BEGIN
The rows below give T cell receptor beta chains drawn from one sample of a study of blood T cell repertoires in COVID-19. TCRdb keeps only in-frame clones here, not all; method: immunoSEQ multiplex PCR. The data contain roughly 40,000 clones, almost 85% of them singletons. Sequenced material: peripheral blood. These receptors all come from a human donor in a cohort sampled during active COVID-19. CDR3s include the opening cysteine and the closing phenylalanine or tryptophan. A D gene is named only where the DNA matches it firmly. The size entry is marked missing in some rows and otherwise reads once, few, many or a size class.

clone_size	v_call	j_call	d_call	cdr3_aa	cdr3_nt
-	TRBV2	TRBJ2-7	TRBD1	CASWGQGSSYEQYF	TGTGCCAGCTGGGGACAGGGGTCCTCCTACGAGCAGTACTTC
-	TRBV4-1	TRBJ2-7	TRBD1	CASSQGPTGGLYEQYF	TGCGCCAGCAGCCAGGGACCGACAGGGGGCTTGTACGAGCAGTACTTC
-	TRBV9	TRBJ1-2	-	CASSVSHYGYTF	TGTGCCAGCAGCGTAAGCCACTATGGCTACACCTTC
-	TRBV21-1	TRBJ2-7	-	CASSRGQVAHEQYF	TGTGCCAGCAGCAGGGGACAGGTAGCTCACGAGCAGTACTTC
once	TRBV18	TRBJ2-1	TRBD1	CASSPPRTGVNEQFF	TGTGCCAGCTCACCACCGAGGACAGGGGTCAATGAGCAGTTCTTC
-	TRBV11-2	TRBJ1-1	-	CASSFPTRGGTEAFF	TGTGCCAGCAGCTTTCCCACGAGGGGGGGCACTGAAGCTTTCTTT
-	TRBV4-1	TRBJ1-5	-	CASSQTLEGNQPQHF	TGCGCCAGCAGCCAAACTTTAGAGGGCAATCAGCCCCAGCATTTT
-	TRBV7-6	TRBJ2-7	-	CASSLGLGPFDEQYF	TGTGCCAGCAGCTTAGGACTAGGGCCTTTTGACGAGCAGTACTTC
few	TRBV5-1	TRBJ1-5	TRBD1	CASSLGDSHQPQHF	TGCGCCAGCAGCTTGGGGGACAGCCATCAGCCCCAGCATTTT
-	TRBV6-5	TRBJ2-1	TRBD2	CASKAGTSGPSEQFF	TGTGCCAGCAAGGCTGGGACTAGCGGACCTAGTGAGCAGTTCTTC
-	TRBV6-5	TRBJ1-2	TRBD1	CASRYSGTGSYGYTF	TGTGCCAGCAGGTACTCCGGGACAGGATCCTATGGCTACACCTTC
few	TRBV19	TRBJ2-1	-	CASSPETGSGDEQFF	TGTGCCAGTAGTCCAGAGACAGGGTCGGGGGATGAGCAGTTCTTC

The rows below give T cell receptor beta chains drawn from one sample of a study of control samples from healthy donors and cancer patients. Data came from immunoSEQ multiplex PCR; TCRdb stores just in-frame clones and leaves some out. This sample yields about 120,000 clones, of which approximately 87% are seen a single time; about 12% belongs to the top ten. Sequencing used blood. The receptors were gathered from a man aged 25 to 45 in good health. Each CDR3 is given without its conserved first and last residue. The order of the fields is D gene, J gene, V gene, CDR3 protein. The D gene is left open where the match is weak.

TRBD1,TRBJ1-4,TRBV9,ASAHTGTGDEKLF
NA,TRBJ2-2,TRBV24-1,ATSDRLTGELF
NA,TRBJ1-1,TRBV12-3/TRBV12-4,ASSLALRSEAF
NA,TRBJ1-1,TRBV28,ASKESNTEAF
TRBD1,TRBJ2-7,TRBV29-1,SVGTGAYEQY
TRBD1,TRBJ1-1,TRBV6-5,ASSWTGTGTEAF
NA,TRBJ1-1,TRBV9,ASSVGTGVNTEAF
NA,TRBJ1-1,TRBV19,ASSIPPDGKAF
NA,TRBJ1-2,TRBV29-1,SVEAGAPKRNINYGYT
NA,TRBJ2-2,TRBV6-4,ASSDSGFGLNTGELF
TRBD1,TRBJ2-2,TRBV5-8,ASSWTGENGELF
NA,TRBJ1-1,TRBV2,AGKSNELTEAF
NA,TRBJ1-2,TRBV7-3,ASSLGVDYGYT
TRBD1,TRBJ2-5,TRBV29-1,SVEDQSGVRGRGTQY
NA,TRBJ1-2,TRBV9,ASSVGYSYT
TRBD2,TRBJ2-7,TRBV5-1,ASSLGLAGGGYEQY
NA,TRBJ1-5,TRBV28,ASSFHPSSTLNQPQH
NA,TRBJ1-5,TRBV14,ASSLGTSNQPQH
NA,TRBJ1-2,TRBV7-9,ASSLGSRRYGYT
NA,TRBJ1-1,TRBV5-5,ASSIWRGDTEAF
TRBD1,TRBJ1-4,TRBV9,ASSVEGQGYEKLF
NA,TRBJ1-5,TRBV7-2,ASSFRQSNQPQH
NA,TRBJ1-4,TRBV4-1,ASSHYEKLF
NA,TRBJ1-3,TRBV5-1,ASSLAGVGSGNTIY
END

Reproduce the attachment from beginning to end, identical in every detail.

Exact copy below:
The rows below give T cell receptor beta chains drawn from one sample of a study of blood T cell repertoires in COVID-19. TCRdb keeps only in-frame clones here, not all; method: immunoSEQ multiplex PCR. The data contain roughly 40,000 clones, almost 85% of them singletons. Sequenced material: peripheral blood. These receptors all come from a human donor in a cohort sampled during active COVID-19. CDR3s include the opening cysteine and the closing phenylalanine or tryptophan. A D gene is named only where the DNA matches it firmly. The size entry is marked missing in some rows and otherwise reads once, few, many or a size class.

clone_size	v_call	j_call	d_call	cdr3_aa	cdr3_nt
-	TRBV2	TRBJ2-7	TRBD1	CASWGQGSSYEQYF	TGTGCCAGCTGGGGACAGGGGTCCTCCTACGAGCAGTACTTC
-	TRBV4-1	TRBJ2-7	TRBD1	CASSQGPTGGLYEQYF	TGCGCCAGCAGCCAGGGACCGACAGGGGGCTTGTACGAGCAGTACTTC
-	TRBV9	TRBJ1-2	-	CASSVSHYGYTF	TGTGCCAGCAGCGTAAGCCACTATGGCTACACCTTC
-	TRBV21-1	TRBJ2-7	-	CASSRGQVAHEQYF	TGTGCCAGCAGCAGGGGACAGGTAGCTCACGAGCAGTACTTC
once	TRBV18	TRBJ2-1	TRBD1	CASSPPRTGVNEQFF	TGTGCCAGCTCACCACCGAGGACAGGGGTCAATGAGCAGTTCTTC
-	TRBV11-2	TRBJ1-1	-	CASSFPTRGGTEAFF	TGTGCCAGCAGCTTTCCCACGAGGGGGGGCACTGAAGCTTTCTTT
-	TRBV4-1	TRBJ1-5	-	CASSQTLEGNQPQHF	TGCGCCAGCAGCCAAACTTTAGAGGGCAATCAGCCCCAGCATTTT
-	TRBV7-6	TRBJ2-7	-	CASSLGLGPFDEQYF	TGTGCCAGCAGCTTAGGACTAGGGCCTTTTGACGAGCAGTACTTC
few	TRBV5-1	TRBJ1-5	TRBD1	CASSLGDSHQPQHF	TGCGCCAGCAGCTTGGGGGACAGCCATCAGCCCCAGCATTTT
-	TRBV6-5	TRBJ2-1	TRBD2	CASKAGTSGPSEQFF	TGTGCCAGCAAGGCTGGGACTAGCGGACCTAGTGAGCAGTTCTTC
-	TRBV6-5	TRBJ1-2	TRBD1	CASRYSGTGSYGYTF	TGTGCCAGCAGGTACTCCGGGACAGGATCCTATGGCTACACCTTC
few	TRBV19	TRBJ2-1	-	CASSPETGSGDEQFF	TGTGCCAGTAGTCCAGAGACAGGGTCGGGGGATGAGCAGTTCTTC

The rows below give T cell receptor beta chains drawn from one sample of a study of control samples from healthy donors and cancer patients. Data came from immunoSEQ multiplex PCR; TCRdb stores just in-frame clones and leaves some out. This sample yields about 120,000 clones, of which approximately 87% are seen a single time; about 12% belongs to the top ten. Sequencing used blood. The receptors were gathered from a man aged 25 to 45 in good health. Each CDR3 is given without its conserved first and last residue. The order of the fields is D gene, J gene, V gene, CDR3 protein. The D gene is left open where the match is weak.

TRBD1,TRBJ1-4,TRBV9,ASAHTGTGDEKLF
NA,TRBJ2-2,TRBV24-1,ATSDRLTGELF
NA,TRBJ1-1,TRBV12-3/TRBV12-4,ASSLALRSEAF
NA,TRBJ1-1,TRBV28,ASKESNTEAF
TRBD1,TRBJ2-7,TRBV29-1,SVGTGAYEQY
TRBD1,TRBJ1-1,TRBV6-5,ASSWTGTGTEAF
NA,TRBJ1-1,TRBV9,ASSVGTGVNTEAF
NA,TRBJ1-1,TRBV19,ASSIPPDGKAF
NA,TRBJ1-2,TRBV29-1,SVEAGAPKRNINYGYT
NA,TRBJ2-2,TRBV6-4,ASSDSGFGLNTGELF
TRBD1,TRBJ2-2,TRBV5-8,ASSWTGENGELF
NA,TRBJ1-1,TRBV2,AGKSNELTEAF
NA,TRBJ1-2,TRBV7-3,ASSLGVDYGYT
TRBD1,TRBJ2-5,TRBV29-1,SVEDQSGVRGRGTQY
NA,TRBJ1-2,TRBV9,ASSVGYSYT
TRBD2,TRBJ2-7,TRBV5-1,ASSLGLAGGGYEQY
NA,TRBJ1-5,TRBV28,ASSFHPSSTLNQPQH
NA,TRBJ1-5,TRBV14,ASSLGTSNQPQH
NA,TRBJ1-2,TRBV7-9,ASSLGSRRYGYT
NA,TRBJ1-1,TRBV5-5,ASSIWRGDTEAF
TRBD1,TRBJ1-4,TRBV9,ASSVEGQGYEKLF
NA,TRBJ1-5,TRBV7-2,ASSFRQSNQPQH
NA,TRBJ1-4,TRBV4-1,ASSHYEKLF
NA,TRBJ1-3,TRBV5-1,ASSLAGVGSGNTIY